To help facilitate that conversation, Gordon-Levitt enlisted the help of Seth Rogen and his frequent writing partner Evan Goldberg — they wrote and directed three linked segments for the episode revolving around the fictional (yet self-explanatory) concept of Dick Guns. “The topic of guns and masculinity — the equating of guns and dicks in particular — was a collaboration idea going on in the community,” Gordon-Levitt said. “It's funny and it's also really resonant. We didn't know what we were going to do with it. When I had my conversation with Seth and Evan about doing something for the show, I was telling them about a few different things being talked about in the community and when this one came up they were like, We get paid lots of money to make dick jokes. This is our area of expertise. Then it was Seth who said, ‘What if their dicks were actually guns?’ That's when we started thinking about it like a product.”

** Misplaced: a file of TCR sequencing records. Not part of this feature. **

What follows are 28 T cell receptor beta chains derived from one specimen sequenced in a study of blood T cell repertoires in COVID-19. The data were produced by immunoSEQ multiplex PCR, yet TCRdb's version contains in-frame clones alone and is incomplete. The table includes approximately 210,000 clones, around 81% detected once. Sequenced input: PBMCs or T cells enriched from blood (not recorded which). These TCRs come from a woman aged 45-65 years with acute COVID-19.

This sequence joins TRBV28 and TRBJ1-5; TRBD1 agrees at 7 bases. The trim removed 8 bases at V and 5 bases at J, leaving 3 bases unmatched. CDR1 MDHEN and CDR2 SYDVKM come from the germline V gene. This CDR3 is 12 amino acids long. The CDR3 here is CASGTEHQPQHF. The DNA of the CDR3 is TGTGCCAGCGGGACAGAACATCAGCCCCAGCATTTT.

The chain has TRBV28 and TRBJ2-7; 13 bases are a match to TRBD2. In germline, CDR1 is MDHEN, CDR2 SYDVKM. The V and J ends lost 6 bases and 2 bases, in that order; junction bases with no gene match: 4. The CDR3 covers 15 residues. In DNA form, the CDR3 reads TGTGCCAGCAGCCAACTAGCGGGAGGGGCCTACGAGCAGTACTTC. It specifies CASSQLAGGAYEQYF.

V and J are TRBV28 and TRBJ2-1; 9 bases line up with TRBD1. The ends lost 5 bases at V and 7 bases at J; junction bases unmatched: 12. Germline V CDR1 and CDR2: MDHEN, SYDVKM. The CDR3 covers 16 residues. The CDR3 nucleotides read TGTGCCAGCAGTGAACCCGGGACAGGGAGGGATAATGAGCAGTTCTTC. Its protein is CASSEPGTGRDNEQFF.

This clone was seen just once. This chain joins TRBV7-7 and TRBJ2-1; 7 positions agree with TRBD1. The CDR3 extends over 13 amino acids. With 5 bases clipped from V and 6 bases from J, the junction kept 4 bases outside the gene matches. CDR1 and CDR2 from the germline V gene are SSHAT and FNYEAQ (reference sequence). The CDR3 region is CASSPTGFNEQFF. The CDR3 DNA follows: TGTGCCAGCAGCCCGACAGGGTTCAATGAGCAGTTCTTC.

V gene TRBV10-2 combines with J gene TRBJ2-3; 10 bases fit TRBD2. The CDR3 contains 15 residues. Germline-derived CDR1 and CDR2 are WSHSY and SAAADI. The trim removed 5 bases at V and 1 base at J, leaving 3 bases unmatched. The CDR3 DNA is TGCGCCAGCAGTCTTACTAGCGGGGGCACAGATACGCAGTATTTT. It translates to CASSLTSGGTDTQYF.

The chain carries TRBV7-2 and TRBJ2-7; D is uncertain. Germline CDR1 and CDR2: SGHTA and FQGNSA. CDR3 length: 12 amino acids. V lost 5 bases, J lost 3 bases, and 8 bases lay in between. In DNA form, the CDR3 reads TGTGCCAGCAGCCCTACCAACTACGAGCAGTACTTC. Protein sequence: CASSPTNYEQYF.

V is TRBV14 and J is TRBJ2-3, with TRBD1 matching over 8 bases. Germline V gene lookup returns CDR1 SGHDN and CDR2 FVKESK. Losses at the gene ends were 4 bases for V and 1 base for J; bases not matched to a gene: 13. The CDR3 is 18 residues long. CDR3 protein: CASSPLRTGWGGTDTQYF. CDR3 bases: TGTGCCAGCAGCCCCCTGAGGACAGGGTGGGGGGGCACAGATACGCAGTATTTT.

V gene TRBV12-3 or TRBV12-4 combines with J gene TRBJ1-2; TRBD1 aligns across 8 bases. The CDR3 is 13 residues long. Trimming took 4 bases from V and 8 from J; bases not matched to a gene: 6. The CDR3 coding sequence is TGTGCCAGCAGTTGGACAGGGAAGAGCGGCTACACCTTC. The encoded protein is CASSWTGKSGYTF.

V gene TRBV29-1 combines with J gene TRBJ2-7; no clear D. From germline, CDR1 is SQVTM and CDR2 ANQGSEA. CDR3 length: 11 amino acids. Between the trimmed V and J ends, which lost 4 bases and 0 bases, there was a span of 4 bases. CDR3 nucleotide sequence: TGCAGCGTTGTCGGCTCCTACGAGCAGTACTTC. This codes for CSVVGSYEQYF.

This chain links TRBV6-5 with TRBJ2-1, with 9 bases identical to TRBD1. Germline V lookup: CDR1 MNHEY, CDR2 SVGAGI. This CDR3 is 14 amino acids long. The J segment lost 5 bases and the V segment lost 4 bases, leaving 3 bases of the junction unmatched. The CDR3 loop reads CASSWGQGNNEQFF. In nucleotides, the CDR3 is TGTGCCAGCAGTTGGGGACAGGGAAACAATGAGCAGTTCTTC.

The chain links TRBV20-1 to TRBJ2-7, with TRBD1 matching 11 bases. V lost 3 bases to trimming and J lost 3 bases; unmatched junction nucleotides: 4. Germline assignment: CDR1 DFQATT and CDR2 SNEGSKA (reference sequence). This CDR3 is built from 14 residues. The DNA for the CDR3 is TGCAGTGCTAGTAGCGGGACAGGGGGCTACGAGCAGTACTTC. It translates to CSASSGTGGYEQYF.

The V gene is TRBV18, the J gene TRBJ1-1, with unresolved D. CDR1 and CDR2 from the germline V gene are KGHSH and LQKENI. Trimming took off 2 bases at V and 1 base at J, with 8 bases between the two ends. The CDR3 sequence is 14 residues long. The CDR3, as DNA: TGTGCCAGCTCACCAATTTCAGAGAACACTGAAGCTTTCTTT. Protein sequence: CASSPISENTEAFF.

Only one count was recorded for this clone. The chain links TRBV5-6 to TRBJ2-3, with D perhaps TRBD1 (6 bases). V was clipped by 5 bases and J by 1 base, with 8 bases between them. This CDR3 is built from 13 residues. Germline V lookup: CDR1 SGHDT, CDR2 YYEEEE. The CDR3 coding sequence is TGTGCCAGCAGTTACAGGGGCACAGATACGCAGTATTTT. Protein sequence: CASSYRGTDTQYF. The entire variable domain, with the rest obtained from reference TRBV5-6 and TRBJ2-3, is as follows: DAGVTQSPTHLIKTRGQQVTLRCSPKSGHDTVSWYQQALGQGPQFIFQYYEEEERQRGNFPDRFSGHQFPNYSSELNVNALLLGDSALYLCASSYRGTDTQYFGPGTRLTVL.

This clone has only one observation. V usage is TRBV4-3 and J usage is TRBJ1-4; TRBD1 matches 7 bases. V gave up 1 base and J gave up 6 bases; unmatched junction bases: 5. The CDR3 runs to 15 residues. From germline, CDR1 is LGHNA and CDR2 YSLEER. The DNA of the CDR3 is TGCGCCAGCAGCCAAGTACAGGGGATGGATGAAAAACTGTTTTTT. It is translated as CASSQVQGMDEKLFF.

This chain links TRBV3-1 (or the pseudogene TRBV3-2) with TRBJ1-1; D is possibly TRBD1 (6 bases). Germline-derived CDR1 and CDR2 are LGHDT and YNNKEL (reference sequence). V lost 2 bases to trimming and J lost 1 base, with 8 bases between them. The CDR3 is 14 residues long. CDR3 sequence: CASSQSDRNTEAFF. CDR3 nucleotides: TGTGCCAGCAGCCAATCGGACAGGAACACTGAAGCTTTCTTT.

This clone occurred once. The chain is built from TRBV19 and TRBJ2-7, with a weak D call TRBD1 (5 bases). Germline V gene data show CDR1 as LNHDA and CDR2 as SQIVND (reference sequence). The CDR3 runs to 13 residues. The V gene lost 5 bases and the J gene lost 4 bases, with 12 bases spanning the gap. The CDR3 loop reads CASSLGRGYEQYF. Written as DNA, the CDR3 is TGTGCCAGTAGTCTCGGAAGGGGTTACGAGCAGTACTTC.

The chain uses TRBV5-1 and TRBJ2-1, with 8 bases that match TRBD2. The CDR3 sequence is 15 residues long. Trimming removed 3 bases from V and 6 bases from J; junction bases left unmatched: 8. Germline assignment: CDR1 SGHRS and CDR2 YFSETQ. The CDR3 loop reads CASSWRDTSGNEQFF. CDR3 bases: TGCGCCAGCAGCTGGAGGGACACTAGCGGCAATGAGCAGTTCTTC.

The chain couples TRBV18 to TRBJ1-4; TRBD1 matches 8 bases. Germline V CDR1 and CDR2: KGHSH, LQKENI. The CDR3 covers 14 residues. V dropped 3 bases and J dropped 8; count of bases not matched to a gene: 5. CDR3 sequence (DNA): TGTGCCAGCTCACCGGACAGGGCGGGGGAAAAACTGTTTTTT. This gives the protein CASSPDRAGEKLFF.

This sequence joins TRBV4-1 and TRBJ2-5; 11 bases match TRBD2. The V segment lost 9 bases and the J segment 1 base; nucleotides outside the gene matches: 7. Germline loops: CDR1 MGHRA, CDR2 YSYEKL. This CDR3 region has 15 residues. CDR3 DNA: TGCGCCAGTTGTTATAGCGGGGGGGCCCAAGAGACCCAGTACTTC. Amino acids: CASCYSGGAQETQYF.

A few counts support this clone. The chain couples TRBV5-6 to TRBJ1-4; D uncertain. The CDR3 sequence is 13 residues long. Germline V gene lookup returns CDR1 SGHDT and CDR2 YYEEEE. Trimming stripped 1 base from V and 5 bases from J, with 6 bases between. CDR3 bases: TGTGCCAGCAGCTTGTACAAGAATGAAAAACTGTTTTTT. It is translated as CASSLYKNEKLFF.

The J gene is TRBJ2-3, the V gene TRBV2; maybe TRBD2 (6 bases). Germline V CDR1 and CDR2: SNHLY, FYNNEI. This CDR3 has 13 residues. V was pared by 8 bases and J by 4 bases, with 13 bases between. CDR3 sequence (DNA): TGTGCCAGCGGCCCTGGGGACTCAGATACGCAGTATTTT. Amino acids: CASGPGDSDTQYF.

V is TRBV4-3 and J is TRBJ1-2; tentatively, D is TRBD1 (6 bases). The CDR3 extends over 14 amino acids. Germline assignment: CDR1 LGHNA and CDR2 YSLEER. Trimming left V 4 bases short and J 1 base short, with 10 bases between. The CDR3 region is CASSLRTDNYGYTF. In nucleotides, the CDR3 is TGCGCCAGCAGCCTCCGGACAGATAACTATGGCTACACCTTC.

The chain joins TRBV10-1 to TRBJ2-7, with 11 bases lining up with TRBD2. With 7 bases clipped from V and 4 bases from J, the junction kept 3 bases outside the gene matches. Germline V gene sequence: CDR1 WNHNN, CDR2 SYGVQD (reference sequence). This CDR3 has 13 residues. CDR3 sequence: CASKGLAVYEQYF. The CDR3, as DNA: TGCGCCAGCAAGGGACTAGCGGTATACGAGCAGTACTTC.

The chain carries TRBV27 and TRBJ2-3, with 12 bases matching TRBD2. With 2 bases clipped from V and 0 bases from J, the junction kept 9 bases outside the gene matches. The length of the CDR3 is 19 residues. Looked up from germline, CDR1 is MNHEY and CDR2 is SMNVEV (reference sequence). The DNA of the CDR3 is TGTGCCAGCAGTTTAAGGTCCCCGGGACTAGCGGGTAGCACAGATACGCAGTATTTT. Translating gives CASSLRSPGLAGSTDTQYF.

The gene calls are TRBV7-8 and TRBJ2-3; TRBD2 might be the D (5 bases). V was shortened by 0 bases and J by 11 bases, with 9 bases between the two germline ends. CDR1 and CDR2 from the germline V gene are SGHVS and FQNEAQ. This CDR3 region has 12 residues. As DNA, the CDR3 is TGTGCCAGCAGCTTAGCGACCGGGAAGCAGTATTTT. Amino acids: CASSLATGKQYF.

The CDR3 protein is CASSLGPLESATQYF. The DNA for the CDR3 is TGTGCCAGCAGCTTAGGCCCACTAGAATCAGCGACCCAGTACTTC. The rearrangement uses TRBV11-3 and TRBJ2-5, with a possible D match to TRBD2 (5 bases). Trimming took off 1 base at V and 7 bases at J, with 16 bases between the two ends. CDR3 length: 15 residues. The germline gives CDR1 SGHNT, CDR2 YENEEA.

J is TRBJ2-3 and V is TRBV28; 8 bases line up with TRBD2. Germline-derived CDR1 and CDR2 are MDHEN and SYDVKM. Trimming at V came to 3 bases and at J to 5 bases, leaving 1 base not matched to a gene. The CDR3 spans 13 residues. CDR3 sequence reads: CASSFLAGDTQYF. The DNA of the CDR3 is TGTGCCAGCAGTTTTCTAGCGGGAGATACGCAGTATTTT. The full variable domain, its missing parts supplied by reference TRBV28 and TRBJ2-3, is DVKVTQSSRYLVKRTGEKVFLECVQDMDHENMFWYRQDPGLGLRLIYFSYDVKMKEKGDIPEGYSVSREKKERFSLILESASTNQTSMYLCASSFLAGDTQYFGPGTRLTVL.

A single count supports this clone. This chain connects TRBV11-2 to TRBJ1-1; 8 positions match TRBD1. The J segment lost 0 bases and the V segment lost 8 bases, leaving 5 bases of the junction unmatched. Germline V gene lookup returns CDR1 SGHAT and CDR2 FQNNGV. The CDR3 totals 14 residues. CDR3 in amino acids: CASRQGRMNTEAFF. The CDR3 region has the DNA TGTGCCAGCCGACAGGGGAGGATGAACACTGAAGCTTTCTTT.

Rogen had previously touched upon the idea in 2007’s Superbad, a comedy he co-wrote with Goldberg and also made an appearance in. “There's a joke in Superbad where McLovin's like, What's it like having a gun? And I'm like, It's like having two cocks if one of your cocks could kill someone,” Rogen told BuzzFeed News during a recent phone interview. “I think that was maybe the inception of the idea that there was this undeniable link between guys and their dicks and their guns. It seemed like a very natural and potentially comedic metaphor.”
Goldberg and Rogen’s first vignette focuses on the corporations who sell men Dick Guns, the second centers on a lawyer who defends men who accidentally shoot people with their Dick Guns, and the third is about a politician (played by Zac Efron) who builds his campaign on the paranoia of Dick Guns being taken away from American citizens.
“They’re all based on fear — every one of them,” Goldberg told BuzzFeed News in a phone interview. “The first one: If you don't get this, you're not going to get laid. The second one: If you don't join this, you've been taken advantage of. The third one: If you don't do this, everyone you love is going to die.”